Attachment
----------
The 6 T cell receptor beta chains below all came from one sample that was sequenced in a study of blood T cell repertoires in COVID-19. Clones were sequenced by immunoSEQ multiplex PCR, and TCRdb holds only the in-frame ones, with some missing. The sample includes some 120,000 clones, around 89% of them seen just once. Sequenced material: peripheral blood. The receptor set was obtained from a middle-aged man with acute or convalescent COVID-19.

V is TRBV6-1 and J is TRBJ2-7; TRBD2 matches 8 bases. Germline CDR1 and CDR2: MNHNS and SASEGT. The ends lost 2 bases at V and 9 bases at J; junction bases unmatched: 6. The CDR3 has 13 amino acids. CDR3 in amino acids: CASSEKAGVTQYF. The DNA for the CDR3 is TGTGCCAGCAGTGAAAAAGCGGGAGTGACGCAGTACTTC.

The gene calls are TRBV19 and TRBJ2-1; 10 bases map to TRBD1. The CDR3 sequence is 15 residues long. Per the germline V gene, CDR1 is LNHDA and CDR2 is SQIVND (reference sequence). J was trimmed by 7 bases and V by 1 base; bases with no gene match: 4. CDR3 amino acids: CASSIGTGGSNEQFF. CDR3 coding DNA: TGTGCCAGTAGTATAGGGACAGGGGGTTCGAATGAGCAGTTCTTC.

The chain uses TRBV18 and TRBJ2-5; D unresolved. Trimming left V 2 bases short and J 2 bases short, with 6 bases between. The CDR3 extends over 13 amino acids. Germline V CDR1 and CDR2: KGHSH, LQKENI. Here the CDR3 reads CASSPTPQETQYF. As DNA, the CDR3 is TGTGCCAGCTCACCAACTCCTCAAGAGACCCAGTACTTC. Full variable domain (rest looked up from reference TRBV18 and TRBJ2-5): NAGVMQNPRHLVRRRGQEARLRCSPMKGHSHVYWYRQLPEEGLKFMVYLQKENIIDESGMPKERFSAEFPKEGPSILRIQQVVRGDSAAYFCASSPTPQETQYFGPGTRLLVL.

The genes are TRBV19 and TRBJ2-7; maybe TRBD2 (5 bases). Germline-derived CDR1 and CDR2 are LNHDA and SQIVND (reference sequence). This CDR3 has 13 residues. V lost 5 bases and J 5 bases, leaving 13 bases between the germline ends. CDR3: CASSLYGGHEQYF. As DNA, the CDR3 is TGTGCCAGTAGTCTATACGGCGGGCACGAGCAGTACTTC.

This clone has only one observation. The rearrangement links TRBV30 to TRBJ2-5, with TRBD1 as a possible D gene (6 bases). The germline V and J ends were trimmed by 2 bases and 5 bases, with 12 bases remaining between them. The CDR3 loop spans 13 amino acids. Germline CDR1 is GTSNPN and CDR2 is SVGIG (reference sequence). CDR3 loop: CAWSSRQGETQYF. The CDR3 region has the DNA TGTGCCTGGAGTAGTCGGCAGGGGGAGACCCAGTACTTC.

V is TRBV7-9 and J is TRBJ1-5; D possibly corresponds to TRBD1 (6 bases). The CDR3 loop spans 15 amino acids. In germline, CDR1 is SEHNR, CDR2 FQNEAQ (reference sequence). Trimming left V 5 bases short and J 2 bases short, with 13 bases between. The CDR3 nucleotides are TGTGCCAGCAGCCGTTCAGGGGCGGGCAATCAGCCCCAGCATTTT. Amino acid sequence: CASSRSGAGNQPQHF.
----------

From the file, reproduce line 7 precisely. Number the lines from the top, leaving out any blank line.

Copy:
V is TRBV7-9 and J is TRBJ1-5; D possibly corresponds to TRBD1 (6 bases). The CDR3 loop spans 15 amino acids. In germline, CDR1 is SEHNR, CDR2 FQNEAQ (reference sequence). Trimming left V 5 bases short and J 2 bases short, with 13 bases between. The CDR3 nucleotides are TGTGCCAGCAGCCGTTCAGGGGCGGGCAATCAGCCCCAGCATTTT. Amino acid sequence: CASSRSGAGNQPQHF.